If you need a motherboard, you have other issues to face. If your PC is a OEM than the Operating System is probably BIOS locked somehow to the machine, probably by virtue of a motherboard "tatoo" Buying a motherboard from an OEM is usually an expensive proposition. I would rather buy an inexpensive mobo from newegg, but then you also need a new Operating System since the old one won't install on the new mobo. You could buy an OEM version of windows with the new motherboard since this would be tantamount to a "new build." If you are going to go this route and money isn't too tight this might be an excellent time to upgrade since you are taking it all apart anyhow. Brand new mobo cpu combos are on sale daily at newegg or tigerdirect. Athlon ii x2 can be had for about $60. Next generation (sandy bridge) core i3 cpu's can be had for around $140 or so. Decent mobos for either one can be had starting at around $50 going up to $200 or more depending on what features you want.

I'd try to make sure your mobo has at least one pci express x 16 and at least one pci express x1 slot available for graphics cards and future upgrades. You'd also have to make sure that whatever cards you currently have in your machine would have a pci or pci express slot in the new mobo.

The other option that is probably ananthema to many on these boards is to simply go into best buy and buy a new system. If your needs are modest you could probably get a good internet browsing machine for $300-$400 or so and you would probably also get some warranty and keyboard and mouse.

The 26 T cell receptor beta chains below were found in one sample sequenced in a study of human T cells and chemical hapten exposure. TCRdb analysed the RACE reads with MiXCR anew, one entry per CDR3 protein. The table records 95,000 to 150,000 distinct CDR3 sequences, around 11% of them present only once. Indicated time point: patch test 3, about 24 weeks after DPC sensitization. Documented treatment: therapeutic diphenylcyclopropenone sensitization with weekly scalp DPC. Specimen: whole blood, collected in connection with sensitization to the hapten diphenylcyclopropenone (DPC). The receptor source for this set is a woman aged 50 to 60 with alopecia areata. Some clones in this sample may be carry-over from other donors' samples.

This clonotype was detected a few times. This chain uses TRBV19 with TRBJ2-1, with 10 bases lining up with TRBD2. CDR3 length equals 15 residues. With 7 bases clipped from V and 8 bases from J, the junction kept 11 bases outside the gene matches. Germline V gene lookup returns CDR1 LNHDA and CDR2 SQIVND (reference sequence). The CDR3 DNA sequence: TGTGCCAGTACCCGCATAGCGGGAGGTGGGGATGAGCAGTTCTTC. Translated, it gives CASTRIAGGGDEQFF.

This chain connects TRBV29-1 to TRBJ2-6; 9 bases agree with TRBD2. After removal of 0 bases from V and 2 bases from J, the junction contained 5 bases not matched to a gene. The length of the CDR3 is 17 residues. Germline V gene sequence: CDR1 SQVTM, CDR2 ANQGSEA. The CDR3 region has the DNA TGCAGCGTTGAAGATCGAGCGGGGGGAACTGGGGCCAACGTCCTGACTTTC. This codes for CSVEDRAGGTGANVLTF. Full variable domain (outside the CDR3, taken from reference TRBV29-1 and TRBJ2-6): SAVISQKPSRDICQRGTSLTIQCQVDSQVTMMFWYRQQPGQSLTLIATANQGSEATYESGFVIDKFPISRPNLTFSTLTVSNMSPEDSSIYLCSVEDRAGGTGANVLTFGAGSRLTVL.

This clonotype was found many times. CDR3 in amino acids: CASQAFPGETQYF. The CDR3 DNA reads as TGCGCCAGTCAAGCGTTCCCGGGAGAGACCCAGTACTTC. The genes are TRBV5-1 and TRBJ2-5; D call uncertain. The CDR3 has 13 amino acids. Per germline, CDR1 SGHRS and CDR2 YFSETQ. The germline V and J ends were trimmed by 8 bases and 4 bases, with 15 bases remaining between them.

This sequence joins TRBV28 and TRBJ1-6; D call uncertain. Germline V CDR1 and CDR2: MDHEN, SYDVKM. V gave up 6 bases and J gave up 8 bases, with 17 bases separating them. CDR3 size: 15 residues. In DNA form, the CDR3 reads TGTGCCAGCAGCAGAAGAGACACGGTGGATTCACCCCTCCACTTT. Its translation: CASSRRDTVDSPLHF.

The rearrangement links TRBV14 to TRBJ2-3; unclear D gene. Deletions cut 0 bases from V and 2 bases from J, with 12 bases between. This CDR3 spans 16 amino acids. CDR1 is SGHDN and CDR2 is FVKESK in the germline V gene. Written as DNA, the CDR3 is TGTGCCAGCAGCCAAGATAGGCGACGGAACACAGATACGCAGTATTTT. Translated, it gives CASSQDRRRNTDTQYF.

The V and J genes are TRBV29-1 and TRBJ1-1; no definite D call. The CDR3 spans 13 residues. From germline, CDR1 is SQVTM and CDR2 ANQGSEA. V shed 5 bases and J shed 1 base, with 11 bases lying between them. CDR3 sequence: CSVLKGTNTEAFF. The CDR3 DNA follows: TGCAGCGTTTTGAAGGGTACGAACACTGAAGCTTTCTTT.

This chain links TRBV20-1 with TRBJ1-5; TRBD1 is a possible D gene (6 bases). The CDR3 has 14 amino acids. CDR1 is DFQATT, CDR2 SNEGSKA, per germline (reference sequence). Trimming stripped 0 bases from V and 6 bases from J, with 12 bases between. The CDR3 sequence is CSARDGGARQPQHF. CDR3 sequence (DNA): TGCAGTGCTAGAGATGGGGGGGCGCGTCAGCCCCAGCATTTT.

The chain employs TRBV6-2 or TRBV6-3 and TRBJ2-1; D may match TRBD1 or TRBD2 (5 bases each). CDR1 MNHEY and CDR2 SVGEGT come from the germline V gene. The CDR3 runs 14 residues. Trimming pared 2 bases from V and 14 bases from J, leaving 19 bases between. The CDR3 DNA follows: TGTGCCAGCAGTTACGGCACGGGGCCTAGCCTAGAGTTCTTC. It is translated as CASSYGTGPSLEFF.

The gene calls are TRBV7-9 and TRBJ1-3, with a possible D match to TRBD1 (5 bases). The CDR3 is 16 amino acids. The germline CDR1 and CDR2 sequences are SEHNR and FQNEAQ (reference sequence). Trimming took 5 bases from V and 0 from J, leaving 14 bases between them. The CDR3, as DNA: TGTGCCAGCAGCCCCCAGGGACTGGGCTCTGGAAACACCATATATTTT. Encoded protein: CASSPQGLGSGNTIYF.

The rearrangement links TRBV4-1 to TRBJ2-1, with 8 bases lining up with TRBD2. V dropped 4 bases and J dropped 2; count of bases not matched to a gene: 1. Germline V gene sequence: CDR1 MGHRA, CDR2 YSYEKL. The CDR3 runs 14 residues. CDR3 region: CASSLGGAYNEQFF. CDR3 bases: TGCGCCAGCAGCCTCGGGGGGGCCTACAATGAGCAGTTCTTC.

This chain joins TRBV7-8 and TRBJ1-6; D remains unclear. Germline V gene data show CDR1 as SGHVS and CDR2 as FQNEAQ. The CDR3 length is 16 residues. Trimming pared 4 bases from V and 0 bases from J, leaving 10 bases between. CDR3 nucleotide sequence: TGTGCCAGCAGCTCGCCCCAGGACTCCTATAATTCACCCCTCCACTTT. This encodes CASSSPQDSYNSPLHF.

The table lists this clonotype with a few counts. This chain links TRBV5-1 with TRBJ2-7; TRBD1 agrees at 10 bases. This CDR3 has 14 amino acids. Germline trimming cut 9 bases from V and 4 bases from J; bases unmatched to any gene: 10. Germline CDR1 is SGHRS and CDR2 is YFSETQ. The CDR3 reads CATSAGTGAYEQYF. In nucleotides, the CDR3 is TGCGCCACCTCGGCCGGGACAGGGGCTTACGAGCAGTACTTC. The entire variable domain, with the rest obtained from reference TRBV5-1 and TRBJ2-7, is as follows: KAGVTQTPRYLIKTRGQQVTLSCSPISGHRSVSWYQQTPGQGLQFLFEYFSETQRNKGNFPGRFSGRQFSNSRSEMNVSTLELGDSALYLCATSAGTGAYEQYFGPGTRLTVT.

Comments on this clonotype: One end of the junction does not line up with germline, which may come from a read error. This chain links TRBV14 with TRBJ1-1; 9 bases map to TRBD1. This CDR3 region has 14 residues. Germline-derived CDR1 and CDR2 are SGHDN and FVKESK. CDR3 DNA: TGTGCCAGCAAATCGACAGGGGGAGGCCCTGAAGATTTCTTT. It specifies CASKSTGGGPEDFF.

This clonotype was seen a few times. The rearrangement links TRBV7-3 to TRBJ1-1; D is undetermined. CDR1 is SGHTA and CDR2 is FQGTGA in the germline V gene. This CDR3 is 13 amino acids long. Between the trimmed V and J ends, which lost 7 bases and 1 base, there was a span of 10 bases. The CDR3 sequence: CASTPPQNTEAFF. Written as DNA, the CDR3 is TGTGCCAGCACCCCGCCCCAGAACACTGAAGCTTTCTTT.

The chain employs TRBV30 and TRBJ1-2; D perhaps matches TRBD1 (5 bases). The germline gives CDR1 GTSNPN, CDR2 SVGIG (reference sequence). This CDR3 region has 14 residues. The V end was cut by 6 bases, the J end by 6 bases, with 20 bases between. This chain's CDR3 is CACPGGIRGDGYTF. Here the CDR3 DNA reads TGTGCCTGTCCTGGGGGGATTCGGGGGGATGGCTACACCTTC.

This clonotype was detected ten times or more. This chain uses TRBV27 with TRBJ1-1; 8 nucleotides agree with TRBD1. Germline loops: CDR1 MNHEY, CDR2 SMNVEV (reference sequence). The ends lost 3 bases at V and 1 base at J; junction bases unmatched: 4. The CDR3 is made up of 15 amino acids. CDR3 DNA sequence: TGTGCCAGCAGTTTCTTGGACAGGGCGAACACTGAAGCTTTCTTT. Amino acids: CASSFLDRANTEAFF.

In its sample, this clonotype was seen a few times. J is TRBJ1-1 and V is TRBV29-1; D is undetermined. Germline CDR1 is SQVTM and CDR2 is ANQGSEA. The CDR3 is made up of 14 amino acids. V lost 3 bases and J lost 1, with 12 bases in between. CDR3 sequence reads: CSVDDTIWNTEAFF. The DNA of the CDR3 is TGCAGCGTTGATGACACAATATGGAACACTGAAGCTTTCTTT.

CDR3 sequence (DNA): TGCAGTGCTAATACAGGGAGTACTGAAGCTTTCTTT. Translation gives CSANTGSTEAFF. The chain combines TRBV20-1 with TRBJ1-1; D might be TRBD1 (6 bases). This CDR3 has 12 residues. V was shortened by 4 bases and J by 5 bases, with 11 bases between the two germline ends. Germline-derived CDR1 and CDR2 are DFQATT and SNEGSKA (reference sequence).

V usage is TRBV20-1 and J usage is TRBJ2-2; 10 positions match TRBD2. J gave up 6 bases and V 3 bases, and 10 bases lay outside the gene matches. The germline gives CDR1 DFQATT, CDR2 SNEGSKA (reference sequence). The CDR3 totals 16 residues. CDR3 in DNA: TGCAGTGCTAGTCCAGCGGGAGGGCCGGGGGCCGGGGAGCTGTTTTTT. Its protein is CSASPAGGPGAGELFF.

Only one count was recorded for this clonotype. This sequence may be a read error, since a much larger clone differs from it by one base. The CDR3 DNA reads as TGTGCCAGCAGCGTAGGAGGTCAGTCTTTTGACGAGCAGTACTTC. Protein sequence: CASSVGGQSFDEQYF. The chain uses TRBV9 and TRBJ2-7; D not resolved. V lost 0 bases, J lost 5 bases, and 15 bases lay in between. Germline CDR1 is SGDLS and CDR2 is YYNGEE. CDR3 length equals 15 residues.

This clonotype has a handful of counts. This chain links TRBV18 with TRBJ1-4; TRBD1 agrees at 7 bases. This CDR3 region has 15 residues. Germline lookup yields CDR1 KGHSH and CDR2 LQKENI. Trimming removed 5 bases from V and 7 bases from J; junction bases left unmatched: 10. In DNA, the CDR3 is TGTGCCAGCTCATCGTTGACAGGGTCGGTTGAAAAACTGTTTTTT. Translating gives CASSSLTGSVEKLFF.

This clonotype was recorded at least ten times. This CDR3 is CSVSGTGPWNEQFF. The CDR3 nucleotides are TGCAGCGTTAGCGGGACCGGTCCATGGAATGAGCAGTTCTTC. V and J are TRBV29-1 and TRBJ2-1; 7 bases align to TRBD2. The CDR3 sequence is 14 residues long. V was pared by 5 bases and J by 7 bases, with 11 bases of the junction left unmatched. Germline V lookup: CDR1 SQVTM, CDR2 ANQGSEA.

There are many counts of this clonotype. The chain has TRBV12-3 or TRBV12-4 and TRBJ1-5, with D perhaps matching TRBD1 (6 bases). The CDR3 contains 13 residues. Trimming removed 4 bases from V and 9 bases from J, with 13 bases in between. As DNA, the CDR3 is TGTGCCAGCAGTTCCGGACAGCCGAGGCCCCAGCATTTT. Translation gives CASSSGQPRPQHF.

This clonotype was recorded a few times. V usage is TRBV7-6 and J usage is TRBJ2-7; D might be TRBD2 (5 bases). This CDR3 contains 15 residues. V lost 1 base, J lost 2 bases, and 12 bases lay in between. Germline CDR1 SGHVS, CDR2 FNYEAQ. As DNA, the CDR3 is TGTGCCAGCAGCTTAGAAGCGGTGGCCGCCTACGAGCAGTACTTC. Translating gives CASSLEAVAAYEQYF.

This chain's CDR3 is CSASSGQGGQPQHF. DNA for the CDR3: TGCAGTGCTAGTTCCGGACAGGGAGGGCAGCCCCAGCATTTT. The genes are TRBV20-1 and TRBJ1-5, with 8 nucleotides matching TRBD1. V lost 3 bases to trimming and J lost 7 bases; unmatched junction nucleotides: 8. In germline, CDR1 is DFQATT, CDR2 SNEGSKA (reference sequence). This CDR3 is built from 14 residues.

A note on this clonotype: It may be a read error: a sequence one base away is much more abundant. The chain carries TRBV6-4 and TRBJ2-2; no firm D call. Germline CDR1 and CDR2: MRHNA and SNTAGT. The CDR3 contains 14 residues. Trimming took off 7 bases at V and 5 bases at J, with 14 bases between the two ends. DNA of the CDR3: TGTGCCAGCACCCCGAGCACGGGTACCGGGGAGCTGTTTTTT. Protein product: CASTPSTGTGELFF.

I think he said his power supply was fine. Maybe I misunderstood.
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May 15, 2011 2:52:49 AM

HostileDonut said:
I think he said his power supply was fine. Maybe I misunderstood.


Taking a second look maybe you are right. Although I'm confused by his mentioning of shorting out wires, maybe on the 24 pin mobo connector???

I still would want to have the psu professionally checked since you don't want to fry a new mobo with a bad psu. If memory serves there are many voltages coming off a properly functioning psu. +12v +5 +3 -5 and so on. I'm just leery of old quesitonable psu's and new mobos.
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May 15, 2011 3:14:36 AM

kfitzenreiter said:
Taking a second look maybe you are right. Although I'm confused by his mentioning of shorting out wires, maybe on the 24 pin mobo connector???

I still would want to have the psu professionally checked since you don't want to fry a new mobo with a bad psu. If memory serves there are many voltages coming off a properly functioning psu. +12v +5 +3 -5 and so on. I'm just leery of old quesitonable psu's and new mobos.

Ahhhh, I see. That would be smart.
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May 17, 2011 2:11:43 PM

kfitzenreiter said:
Taking a second look maybe you are right. Although I'm confused by his mentioning of shorting out wires, maybe on the 24 pin mobo connector???

I still would want to have the psu professionally checked since you don't want to fry a new mobo with a bad psu. If memory serves there are many voltages coming off a properly functioning psu. +12v +5 +3 -5 and so on. I'm just leery of old quesitonable psu's and new mobos.



Correct, it's the 24 pin motherboard connector from the power supply and the green/black wires (#16 and 17?) that I used a jumper on as per another post about testing power supplies. Thanks for the answers